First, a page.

Time to rewrite the physics textbooks, I guess: Cows are spheres, yes, but magnetic spheres!
 S. Begall, J. Cerveny, J. Neef, O. Vojtech and H. Burda, "Magnetic alignment in grazing and resting cattle and deer." PNAS 105, 13451-13455 (2008).
 I was very disappointed, when I read through the article itself, to find no satellite pictures of cows aligned N-S. Indeed, there was not a single picture of a cow (or deer)!
 This is a good control to test the possibility that the E-W orientation of the sun drove the animals to prefer N-S in order to maximize the absorbed solar radiation. So, it seems that there really is some kind of weak magnetoreception going on. Now it's a matter of figuring out what biological compounds convey this magnetic sensitivity, and how its response to the Earth's field percolates up to behavioral tendencies.
August 20, 2008
Welcome to the club, Magpie (Pica pica)
The past 20 years have already been a humbling experience for people sympathetic to the idea that humans are unique among animals. For many years, it was thought that tool use was an exclusive trait of humans, but then the evidence rolled in that other primates routinely use tools. The real shocker, of course, is that some birds also use tools . And so it also went for cultural knowledge , long-term planning behavior, creativity, and dreaming. All of these behaviors are seen not just in other mammals, but in some species of birds. All this evidence makes it increasingly difficult to argue that there is much fundamentally special about Homo sapiens, except perhaps the coincidence of all of these behaviors in a single species.
To this list of human-like behaviors that birds exhibit, it seems we can now add self-recognition, at least for the European Magpie (Pica pica) . This idea is usually illustrated by the so-called mirror test : some kind of mark is placed on an animal in a spot they cannot normally see (on their chin, forehead, etc.), and a mirror is then placed so that they can see the mark on themselves. The usual interpretation of the resulting behavior is that if the animal recognizes themselves in the mirror, they will scratch directly at the foreign mark that they cannot normally see . This kind of mirror use is seen in all the great apes (humans older than 18 months, bonobos, chimpanzees, organutans and gorillas), dolphins, killer whales and elephants.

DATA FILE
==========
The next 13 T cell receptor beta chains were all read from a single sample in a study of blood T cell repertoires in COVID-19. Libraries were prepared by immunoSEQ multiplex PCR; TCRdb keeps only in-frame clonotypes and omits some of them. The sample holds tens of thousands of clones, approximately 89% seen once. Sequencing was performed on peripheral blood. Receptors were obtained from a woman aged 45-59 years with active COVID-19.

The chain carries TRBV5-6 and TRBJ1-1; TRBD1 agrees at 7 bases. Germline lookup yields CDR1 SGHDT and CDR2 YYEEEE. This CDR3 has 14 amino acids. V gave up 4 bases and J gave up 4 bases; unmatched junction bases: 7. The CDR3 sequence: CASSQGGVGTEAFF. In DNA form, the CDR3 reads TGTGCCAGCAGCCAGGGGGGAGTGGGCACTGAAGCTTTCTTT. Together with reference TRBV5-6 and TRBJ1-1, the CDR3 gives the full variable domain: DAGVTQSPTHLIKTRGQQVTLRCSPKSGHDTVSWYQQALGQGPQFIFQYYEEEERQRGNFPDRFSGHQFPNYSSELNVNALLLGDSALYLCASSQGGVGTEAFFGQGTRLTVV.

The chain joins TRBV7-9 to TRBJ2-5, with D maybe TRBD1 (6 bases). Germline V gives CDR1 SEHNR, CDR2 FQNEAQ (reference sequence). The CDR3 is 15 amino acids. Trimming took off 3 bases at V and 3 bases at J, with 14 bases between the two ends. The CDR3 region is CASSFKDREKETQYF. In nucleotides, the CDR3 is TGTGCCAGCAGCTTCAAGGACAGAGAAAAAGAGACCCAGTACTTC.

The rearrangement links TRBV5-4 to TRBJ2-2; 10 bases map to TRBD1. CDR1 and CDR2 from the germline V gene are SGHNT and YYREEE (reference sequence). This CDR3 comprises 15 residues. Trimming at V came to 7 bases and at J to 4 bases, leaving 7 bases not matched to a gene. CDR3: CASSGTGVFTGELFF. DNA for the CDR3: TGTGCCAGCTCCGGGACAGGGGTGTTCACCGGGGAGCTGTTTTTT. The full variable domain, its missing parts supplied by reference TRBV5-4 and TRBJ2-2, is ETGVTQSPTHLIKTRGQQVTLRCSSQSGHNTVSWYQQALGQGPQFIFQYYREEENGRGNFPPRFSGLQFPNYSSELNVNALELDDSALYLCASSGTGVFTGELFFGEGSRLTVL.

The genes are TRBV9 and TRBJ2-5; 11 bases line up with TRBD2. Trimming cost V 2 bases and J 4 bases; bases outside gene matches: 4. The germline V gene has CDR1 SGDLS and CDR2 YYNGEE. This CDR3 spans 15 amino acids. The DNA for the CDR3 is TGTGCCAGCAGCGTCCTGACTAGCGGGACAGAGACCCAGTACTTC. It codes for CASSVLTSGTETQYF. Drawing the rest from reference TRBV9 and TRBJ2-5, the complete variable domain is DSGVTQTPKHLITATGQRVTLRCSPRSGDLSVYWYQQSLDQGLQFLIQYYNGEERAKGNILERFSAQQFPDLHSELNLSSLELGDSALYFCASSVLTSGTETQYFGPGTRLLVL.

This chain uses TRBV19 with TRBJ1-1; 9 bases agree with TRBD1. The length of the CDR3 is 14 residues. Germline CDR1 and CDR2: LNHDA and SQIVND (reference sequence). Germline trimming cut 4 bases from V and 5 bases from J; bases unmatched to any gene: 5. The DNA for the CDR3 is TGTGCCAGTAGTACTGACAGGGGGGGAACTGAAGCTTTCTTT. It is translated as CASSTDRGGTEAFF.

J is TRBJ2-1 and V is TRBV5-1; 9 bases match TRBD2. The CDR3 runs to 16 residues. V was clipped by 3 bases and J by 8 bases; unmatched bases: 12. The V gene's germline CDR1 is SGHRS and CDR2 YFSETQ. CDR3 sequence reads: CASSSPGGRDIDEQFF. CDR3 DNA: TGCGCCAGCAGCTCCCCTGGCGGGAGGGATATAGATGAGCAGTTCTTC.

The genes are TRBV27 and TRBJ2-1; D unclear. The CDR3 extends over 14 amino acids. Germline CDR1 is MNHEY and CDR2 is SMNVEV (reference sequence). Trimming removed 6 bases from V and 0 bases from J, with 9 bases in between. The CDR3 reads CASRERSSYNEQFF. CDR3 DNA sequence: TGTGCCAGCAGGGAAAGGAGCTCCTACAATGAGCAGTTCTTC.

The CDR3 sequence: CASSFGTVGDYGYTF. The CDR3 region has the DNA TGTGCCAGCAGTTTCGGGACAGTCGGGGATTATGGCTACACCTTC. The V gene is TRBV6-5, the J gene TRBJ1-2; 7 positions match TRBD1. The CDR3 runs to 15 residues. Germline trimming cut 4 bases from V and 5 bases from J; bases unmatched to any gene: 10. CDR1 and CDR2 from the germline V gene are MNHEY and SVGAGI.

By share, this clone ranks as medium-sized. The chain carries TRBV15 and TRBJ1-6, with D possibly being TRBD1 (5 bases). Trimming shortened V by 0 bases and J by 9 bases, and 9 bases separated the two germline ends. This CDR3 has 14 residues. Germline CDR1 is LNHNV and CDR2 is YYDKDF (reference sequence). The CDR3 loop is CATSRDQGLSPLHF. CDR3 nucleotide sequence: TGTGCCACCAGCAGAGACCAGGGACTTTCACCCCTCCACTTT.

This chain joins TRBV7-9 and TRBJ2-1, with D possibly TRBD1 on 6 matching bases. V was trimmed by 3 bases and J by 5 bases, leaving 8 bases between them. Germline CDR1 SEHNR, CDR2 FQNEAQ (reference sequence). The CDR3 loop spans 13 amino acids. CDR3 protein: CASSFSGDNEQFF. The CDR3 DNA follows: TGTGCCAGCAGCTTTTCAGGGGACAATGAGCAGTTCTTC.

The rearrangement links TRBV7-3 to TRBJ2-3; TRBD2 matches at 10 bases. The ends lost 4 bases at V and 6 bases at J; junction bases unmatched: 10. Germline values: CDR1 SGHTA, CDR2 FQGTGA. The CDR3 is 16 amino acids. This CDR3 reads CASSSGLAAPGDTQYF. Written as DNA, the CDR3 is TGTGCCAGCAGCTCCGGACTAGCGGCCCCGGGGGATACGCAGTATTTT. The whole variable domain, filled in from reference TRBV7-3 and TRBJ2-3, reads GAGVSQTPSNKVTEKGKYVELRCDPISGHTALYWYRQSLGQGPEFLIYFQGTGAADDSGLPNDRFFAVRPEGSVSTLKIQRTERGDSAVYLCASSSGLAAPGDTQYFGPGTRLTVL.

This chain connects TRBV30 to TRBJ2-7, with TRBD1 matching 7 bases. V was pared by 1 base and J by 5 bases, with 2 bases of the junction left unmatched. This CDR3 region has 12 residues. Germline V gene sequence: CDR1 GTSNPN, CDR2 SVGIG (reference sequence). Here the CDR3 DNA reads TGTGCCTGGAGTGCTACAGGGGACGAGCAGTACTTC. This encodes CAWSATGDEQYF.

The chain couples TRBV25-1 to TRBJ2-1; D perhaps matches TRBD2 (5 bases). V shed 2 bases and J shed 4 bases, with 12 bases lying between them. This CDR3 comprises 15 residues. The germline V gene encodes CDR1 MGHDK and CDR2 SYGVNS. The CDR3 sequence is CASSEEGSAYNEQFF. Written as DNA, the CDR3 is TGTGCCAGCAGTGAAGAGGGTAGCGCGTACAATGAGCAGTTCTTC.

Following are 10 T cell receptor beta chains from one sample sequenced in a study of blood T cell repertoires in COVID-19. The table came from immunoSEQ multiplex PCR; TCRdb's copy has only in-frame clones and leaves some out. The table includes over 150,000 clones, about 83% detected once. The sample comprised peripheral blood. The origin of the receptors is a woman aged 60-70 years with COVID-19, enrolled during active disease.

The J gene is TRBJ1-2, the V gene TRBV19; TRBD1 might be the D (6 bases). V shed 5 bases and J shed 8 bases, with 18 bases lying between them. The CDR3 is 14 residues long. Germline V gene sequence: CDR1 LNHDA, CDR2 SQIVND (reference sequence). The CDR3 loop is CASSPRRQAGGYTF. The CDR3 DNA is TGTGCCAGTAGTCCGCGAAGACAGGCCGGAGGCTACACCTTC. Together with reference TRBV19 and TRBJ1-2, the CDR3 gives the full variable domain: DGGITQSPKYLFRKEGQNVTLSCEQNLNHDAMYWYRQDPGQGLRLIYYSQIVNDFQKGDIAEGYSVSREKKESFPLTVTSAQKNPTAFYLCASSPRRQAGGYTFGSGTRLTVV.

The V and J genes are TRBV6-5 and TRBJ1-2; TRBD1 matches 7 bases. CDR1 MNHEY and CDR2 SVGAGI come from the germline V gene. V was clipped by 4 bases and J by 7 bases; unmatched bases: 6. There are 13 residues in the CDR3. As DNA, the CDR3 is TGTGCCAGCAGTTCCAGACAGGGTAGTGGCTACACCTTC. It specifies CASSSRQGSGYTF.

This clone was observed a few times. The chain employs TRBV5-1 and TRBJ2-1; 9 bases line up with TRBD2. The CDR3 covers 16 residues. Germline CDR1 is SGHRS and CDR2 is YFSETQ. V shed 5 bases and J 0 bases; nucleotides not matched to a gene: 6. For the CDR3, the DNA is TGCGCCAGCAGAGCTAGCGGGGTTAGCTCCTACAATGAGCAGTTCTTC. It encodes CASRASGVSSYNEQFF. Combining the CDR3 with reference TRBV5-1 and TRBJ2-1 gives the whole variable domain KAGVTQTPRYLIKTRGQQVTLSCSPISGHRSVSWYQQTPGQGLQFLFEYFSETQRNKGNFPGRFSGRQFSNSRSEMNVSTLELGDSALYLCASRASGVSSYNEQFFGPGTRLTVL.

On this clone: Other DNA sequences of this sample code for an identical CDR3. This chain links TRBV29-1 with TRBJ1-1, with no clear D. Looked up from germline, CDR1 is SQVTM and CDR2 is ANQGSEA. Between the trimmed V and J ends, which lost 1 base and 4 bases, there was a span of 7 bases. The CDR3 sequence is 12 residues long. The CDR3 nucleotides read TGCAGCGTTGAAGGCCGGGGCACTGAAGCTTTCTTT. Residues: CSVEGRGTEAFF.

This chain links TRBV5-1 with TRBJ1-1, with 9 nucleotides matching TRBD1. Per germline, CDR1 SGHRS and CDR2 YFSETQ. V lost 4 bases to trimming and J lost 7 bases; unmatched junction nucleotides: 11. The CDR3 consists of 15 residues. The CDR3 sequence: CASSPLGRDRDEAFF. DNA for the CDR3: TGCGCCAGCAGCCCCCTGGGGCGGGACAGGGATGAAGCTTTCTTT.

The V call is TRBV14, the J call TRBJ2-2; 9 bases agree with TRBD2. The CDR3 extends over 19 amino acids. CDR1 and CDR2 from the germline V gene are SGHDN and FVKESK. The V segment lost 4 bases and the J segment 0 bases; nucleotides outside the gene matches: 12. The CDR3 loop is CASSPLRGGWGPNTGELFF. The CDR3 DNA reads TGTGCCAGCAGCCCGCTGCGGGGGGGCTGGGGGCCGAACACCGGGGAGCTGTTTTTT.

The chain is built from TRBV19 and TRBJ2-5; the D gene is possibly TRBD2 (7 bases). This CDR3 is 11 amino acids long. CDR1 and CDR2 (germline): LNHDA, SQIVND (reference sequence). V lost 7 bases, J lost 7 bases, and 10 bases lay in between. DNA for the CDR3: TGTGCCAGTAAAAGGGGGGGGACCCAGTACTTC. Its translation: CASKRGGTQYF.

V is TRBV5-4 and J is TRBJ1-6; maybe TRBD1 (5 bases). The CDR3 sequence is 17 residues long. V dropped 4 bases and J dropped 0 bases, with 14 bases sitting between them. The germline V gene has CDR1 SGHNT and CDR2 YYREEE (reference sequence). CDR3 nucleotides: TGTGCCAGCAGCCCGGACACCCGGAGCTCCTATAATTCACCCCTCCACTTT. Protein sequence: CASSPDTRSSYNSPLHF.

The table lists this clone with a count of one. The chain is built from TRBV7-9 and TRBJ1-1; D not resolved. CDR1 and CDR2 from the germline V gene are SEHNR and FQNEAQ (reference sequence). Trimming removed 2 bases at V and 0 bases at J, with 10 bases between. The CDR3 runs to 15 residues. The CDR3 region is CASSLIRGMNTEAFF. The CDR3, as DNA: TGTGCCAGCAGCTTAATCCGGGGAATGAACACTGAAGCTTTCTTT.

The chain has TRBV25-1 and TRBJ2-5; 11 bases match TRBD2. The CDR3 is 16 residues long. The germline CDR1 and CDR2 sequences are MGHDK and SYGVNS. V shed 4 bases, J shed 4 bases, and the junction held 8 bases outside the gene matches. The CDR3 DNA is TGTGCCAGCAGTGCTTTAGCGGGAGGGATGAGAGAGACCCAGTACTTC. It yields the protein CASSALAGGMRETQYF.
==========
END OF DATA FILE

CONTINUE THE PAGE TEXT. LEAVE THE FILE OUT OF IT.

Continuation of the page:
Of course, we still have no explanation of what allows such mirror-recognition to happen. Is it the size of the brain alone? (Probably not, but size is likely important in some ways.) Is there some special structure in the brain that mediates it? (Maybe. It would be interesting to stick some of these animals into a CT scanner while they're doing this test to see if there are homologous regions of the brain that light up.) Etc. One thing that's interesting about this new discovery of self-recognition in Magpies is that these birds are in the corvid family, which includes other clever birds like crows. This group of birds are fairly large, and thus have relatively large brains, so it may be that whatever neurological structures facilitate self-recognition, they require relatively large masses of neurons. From a more general perspective though, it's exciting that all of these "complex" behaviors appear in birds. Because their brains are structured quite differently from mammal brains, it suggests that there's not one single way to create "intelligent" brains. If it turns out that there are many many ways to create complex behavior, then perhaps one day we'll figure out what the essential structures and dynamics are, and be able to build one from scratch.
 This is pretty clearly a case of convergent evolution, since surely not all of the interceding species between birds and mammals were also tool users.
 H. Prior, A. Schwarz and O. Güntürkün, "Mirror-Induced Behavior in the Magpie (Pica pica): Evidence of Self Recognition." PLoS Biology 6, e202 (2008).
 The mirror test has, in fact, been heavily criticized for its indirectness and its bias toward human-style self-recognition. Of course, as anyone who's encountered the mind-numbing stupidity of corporate customer service, it can be extremely difficult to judge from behavior alone whether an animal is actually a thinking being. Examples abound of humans fooling ourselves and each other on this issue. If you ever want to experience this difficulty first-hand, try discussing with someone else whether your subjective experience of the world is similar or different from theirs.
 The control for this kind of experiment is to use two different color marks, one that is flesh- (or feather-)colored and one that is not.